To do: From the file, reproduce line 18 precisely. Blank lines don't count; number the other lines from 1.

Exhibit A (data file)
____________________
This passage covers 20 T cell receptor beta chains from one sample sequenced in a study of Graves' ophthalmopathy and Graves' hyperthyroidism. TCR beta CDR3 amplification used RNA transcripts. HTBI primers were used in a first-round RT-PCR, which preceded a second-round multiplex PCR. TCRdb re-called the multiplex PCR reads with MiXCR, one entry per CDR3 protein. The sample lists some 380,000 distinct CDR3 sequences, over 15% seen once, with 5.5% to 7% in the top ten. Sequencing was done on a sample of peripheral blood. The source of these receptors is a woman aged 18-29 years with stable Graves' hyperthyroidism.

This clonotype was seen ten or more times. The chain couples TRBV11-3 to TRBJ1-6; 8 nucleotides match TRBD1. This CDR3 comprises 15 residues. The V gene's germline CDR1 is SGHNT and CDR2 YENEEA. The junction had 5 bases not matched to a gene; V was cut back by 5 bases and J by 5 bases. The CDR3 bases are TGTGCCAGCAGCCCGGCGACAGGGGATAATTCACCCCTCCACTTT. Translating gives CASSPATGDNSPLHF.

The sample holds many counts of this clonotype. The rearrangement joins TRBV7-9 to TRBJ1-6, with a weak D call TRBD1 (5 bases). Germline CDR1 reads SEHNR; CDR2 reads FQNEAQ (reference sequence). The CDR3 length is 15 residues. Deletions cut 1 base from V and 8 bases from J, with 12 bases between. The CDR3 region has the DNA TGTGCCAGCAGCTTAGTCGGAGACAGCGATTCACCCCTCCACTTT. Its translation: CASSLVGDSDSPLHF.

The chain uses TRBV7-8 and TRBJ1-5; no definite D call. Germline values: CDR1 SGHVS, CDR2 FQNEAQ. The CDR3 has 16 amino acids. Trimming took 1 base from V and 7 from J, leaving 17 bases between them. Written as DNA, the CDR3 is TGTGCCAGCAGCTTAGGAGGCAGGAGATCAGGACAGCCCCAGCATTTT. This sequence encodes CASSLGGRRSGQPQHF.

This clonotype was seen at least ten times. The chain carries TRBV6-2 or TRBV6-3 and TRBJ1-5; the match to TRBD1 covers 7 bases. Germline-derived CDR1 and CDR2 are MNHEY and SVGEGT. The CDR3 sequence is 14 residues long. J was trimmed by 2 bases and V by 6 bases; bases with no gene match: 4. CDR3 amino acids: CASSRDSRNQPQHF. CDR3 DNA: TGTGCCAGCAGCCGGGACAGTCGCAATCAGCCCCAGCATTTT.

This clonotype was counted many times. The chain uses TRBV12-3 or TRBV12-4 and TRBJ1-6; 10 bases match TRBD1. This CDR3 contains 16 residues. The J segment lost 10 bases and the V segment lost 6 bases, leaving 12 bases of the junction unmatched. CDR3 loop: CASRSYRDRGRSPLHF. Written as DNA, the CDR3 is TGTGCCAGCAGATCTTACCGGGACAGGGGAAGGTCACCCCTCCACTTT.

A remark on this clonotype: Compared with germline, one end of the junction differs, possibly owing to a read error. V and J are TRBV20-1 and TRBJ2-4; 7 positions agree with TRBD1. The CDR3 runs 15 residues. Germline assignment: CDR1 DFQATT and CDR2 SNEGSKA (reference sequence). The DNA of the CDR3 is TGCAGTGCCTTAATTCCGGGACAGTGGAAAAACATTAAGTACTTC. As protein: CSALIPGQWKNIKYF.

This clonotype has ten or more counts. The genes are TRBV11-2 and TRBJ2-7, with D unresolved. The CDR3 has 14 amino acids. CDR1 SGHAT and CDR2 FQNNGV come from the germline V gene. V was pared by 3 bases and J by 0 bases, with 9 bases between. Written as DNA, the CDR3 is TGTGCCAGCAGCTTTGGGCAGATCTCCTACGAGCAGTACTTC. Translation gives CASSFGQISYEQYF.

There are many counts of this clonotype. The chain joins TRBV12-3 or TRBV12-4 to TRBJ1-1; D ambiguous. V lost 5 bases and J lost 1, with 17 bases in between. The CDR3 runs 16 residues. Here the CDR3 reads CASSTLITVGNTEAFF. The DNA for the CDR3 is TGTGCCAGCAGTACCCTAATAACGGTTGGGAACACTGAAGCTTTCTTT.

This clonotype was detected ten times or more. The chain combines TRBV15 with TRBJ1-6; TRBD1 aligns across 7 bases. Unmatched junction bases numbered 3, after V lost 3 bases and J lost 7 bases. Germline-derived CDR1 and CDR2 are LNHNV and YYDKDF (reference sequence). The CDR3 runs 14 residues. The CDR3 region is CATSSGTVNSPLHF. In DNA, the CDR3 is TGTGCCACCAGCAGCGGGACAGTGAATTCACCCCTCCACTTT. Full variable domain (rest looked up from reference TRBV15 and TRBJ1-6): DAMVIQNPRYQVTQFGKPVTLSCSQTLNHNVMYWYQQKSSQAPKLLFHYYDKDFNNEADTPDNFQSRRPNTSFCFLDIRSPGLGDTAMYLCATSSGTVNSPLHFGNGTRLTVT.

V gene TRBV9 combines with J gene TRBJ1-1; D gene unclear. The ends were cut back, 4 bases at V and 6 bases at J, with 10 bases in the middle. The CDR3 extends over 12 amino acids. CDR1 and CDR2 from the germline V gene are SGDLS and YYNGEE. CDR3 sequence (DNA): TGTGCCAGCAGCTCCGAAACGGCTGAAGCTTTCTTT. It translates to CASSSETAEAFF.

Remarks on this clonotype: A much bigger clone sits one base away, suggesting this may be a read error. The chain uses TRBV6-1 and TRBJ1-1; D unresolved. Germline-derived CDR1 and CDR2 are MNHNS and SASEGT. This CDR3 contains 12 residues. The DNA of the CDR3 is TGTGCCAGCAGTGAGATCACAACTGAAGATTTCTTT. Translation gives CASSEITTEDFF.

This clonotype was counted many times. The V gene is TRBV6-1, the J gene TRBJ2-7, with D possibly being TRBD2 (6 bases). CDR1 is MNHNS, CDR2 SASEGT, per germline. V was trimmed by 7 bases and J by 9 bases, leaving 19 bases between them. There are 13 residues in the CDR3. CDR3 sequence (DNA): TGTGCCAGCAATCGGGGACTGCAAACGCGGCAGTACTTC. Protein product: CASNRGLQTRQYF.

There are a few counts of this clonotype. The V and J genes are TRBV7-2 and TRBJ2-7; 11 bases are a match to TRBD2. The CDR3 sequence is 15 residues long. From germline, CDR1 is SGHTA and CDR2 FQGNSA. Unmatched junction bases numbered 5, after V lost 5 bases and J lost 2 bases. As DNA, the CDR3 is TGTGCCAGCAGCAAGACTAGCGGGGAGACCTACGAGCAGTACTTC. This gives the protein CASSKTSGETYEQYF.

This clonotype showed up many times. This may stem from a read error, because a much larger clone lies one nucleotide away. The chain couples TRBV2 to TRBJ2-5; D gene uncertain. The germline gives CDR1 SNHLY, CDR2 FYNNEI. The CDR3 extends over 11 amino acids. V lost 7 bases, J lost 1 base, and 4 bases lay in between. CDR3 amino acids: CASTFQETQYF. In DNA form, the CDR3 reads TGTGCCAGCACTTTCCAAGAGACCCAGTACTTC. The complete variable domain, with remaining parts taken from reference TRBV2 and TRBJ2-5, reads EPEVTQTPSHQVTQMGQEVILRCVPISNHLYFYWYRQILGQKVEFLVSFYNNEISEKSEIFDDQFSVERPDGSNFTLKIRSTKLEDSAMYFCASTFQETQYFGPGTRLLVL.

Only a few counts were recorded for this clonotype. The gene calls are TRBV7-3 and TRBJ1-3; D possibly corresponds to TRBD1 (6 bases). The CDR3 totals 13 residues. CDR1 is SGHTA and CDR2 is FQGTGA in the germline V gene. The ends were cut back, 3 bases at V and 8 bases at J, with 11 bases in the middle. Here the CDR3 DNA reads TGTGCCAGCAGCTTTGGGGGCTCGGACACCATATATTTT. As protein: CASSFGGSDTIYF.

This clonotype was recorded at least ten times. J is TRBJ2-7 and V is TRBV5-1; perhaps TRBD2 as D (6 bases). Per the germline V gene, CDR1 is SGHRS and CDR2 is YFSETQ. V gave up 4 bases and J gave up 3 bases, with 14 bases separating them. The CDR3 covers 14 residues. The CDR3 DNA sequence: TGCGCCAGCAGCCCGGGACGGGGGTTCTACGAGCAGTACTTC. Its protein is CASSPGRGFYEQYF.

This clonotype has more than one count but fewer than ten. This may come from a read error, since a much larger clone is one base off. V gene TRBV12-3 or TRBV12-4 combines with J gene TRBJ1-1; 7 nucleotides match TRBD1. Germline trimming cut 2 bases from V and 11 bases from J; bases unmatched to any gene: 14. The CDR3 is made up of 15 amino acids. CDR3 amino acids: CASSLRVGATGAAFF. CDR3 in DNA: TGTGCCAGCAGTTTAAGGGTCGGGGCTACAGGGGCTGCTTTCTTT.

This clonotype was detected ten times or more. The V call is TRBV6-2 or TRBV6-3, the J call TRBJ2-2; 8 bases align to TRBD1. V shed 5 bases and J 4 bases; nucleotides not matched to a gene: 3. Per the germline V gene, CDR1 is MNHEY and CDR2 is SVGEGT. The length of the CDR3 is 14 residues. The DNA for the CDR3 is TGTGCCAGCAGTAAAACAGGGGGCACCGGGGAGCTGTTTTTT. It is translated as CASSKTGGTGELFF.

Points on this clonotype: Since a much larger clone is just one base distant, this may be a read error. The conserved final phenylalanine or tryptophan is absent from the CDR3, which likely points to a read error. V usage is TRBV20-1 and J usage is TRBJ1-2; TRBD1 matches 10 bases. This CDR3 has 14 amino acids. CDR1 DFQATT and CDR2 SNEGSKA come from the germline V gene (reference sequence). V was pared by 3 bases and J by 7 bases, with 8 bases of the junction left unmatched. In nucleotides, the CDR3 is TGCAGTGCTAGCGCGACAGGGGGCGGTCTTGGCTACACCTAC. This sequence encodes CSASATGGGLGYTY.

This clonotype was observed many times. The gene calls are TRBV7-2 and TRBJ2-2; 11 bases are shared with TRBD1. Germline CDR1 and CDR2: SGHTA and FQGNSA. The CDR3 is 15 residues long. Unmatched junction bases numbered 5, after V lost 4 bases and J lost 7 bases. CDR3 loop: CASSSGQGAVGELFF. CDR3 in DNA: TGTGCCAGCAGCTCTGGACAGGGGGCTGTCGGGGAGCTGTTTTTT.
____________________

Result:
This clonotype has more than one count but fewer than ten. This may come from a read error, since a much larger clone is one base off. V gene TRBV12-3 or TRBV12-4 combines with J gene TRBJ1-1; 7 nucleotides match TRBD1. Germline trimming cut 2 bases from V and 11 bases from J; bases unmatched to any gene: 14. The CDR3 is made up of 15 amino acids. CDR3 amino acids: CASSLRVGATGAAFF. CDR3 in DNA: TGTGCCAGCAGTTTAAGGGTCGGGGCTACAGGGGCTGCTTTCTTT.